This project investigates osteoclast (OC) biology, and mechanisms of normal and pathological bone remodeling under 2 Specific Aims. SA 1 will continue our investigations of a novel osteopetrosis gene we discovered called Plekhm1. SA 2, will map the genetic lesion in the last unmapped rat osteopetrotic strain, op.
Aim 1 grows from our previous work which found the causative mutation in the osteopetrotic incisors absent (ia) rat in a novel gene, Plekhm1. We also showed that a PLEKHM1 frameshift mutation causes osteopetrosis in humans. Both ia rats and the human patient have TRAP+, non-resorbing osteoclasts with defective ruffled borders (RB) and defective secretion. Our colleagues also recently discovered a dominant point mutation (R714C) in PLEKHM1 in a patient with low bone mass and focal sclerosis which we propose is a gain-of- function mutation. The gene encodes a large (>1000 aa) protein with several domains suggesting modularized function. Plekhm1 localizes late to endosomes in a manner dependent on GTP-bound Rab7. Rab7+ vesicles normally move toward the nucleus, but in OCs they move to the RB. Plekhm1 has a RUN domain, 2 pleckstrin homology (PH) domains, and a C-1 domain. The ia rat protein has an intact RUN domain, lacks the rest of the protein, and fails to localize with Rab7 vesicles. We will investigate the localization of plekhm1 in resorbing vs. non-resorbing OCs and will screen candidate proteins for potential roles in a complex needed to translocate OC secretory vesicles to the RB and secrete their contents into the resorption lacuna to effect bone resorption. Under SA1.1, we will investigate the protein complex that includes plekhm1 and Rab7 by a combination of confocal and immunoelectron microscopy, IP and pull-down assays, microtubule disruption, protein crosslinking and high-sensitivity mass spectrophotometry. We will compare resorbing and non-resorbing OCs and wild type vs. ia ra OCs. Under SA1.2, we will study the ability of the PH domains to bind specific phospholipids and determine by enzyme inhibition assays if plekhm1 activity, like many OC functions, is regulated by PI3-kinase. We will also study the R714C mutation, located in the 2nd PH domain, to determine its impact on lipid binding specificity and strength. We will investigate the C-1 domain to determine if it is regulated by diacylglycerol and requires zinc ions for its activity. We will also study the effects of point mutations of candidate amino acids to determine if specific aa in the PH and C-1 domains impact their important biological binding activities. Under SA2, we will continue to map the last remaining unmapped osteopetrotic mutation in the rat, op. The op rat has large, TRAP+, non-functioning OCs. Its map position and sequencing results to date indicate it is not in a previously known osteopetrosis gene. We are maintaining an ongoing out-crossed breeding project to narrow the candidate region and are sequencing genes in the chromosome interval containing the mutation. We are currently at generation F11 and are testing for F12 breeders. When we identify the mutation, it will undoubtedly lead to additional investigations of the gene and its role in osteoclast biology.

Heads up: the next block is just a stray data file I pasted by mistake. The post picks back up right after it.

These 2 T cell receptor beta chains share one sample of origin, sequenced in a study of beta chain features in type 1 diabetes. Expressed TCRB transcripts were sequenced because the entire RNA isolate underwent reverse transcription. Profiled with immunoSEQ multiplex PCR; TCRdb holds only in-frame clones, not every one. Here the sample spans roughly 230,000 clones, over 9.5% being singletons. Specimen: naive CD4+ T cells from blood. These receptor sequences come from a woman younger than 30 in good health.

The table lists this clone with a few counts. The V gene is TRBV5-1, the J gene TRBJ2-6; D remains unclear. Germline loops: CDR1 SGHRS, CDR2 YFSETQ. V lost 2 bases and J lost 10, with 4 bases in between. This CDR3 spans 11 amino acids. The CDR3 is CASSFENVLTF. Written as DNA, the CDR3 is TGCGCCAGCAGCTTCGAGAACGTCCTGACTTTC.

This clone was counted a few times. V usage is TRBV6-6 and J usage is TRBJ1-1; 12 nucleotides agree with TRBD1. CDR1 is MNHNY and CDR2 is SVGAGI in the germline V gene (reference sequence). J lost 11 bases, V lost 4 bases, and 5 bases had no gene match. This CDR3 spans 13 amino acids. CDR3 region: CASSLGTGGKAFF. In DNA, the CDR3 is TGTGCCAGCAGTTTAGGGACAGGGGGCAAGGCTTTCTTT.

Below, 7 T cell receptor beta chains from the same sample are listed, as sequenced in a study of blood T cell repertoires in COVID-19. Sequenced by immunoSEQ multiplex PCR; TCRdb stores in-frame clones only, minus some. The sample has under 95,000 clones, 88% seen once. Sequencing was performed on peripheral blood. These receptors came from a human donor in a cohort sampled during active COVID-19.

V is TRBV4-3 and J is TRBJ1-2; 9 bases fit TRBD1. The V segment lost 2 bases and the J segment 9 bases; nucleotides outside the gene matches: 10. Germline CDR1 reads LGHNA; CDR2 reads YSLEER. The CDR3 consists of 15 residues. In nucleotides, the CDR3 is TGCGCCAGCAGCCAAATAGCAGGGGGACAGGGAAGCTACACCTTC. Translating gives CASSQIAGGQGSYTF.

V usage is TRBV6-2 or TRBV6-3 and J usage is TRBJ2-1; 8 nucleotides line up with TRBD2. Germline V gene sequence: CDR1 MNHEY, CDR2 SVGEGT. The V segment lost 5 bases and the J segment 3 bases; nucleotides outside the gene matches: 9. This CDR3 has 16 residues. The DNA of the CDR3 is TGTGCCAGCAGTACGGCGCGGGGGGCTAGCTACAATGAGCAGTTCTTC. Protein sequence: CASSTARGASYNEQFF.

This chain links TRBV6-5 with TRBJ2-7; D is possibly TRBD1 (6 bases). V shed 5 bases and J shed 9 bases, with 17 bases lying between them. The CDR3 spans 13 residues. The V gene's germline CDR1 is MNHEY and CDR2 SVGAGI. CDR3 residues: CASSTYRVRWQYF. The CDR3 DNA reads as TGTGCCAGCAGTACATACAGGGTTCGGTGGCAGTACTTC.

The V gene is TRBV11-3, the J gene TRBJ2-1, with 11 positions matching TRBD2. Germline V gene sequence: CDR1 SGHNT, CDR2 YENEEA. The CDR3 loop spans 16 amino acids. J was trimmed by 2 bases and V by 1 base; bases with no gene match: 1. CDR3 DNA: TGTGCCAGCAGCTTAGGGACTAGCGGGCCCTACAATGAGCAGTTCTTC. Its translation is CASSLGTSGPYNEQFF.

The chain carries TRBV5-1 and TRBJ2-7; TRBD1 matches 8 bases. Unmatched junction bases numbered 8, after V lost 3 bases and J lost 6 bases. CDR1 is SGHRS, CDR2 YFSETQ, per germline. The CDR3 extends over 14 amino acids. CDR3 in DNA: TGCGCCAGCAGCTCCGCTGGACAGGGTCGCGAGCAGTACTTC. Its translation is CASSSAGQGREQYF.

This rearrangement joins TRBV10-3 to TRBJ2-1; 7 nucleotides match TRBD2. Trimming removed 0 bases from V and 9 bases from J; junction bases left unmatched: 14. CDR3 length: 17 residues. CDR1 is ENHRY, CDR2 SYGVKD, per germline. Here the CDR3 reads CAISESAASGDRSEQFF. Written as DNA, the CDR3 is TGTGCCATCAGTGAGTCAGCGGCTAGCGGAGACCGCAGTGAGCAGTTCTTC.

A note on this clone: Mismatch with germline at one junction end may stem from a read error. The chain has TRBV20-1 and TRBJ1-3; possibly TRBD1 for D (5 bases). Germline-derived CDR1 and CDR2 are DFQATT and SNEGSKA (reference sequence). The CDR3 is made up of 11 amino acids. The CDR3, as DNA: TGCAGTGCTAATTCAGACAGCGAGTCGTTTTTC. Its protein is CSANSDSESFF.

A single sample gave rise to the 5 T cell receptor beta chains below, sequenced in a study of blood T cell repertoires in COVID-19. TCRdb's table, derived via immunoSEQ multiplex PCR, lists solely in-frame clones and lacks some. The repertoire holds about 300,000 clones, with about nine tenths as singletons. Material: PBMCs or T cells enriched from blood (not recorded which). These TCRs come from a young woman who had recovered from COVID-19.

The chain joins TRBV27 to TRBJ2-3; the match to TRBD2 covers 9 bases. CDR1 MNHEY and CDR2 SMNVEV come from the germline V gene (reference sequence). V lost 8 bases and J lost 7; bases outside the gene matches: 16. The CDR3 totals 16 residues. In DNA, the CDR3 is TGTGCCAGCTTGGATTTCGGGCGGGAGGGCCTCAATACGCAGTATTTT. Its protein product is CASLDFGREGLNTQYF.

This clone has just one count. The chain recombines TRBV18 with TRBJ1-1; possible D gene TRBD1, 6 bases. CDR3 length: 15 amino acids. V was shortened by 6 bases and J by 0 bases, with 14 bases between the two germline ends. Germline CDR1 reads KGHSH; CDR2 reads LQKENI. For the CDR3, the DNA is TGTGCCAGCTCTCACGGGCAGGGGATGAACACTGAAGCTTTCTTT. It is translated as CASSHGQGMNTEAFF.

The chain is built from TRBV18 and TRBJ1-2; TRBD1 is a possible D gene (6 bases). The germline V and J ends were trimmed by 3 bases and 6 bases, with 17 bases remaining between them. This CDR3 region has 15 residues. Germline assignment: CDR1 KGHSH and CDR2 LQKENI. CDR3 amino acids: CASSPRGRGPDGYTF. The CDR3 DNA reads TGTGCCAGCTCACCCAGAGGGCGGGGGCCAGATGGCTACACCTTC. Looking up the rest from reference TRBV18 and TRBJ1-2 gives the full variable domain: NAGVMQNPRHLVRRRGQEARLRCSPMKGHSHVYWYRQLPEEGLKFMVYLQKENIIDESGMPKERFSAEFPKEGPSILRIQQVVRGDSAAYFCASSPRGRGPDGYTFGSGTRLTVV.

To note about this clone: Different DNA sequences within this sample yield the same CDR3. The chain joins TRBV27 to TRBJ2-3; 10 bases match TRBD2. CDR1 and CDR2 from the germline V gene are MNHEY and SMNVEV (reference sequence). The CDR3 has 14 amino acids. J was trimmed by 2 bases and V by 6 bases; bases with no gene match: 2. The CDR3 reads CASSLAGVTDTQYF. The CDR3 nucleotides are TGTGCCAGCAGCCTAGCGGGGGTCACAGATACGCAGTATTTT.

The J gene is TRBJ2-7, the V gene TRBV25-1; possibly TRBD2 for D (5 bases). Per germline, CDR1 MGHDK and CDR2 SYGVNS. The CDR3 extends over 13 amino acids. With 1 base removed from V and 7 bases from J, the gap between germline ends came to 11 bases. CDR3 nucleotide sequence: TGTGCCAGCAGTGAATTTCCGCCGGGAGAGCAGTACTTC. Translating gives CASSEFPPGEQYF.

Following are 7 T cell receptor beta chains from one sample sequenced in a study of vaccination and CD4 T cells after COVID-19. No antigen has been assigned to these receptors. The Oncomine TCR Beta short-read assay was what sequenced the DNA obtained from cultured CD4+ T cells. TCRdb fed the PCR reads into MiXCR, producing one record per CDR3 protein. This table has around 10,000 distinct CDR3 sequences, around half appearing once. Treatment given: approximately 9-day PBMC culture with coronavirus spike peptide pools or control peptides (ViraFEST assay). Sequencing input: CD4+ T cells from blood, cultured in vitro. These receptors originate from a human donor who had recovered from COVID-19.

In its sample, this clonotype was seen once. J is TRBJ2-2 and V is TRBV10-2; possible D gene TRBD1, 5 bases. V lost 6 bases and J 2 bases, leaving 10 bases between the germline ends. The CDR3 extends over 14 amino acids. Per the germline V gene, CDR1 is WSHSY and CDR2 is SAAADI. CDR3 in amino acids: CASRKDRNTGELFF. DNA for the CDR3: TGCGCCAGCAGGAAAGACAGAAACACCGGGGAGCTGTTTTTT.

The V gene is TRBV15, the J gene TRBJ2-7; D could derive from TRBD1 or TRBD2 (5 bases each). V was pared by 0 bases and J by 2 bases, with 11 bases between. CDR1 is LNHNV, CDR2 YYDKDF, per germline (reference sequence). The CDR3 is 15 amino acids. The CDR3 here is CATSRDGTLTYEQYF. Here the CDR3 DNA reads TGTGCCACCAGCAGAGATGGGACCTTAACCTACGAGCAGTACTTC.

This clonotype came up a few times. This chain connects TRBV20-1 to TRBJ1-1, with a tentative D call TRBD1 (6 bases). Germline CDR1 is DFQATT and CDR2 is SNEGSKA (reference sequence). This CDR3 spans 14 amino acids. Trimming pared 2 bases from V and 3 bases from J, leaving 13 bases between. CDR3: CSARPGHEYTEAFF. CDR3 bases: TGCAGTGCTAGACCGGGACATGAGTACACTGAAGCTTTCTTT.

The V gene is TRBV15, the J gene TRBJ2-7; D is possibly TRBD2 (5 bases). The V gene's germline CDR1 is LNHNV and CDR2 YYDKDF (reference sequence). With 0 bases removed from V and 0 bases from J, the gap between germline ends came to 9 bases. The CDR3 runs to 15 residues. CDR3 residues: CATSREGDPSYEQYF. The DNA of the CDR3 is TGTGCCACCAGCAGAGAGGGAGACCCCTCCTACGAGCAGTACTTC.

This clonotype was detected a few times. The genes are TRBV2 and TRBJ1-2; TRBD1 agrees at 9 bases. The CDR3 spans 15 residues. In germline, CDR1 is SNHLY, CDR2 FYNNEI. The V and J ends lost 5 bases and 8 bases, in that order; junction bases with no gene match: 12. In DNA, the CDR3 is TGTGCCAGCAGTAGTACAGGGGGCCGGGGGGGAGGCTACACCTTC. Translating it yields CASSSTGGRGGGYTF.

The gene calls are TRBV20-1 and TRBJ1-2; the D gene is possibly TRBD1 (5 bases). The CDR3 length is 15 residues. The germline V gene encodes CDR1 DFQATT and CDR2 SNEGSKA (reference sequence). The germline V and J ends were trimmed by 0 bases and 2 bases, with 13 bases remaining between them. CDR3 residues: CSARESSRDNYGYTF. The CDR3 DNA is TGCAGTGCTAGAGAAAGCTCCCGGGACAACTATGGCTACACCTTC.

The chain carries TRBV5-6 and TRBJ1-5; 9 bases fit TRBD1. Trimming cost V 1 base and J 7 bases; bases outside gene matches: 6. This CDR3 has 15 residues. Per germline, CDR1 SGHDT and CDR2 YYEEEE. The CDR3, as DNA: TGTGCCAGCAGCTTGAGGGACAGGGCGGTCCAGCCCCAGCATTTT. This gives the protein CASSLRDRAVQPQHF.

Widespread bone disorders including osteoporosis, arthritis, periodontal bone disease, joint replacement loosening, and tumor metastasis to bone, all have in common bone loss that exceeds bone formation. Bone loss is carried out by cells called osteoclasts, and every new factor we discover that affects osteoclast activity is a potential target for therapeutics. This proposal aims to investigate new genes that regulate the formation and activity of osteoclasts to better understand bone biology in general, and potentially to find new ways to treat these widespread bone disorders.
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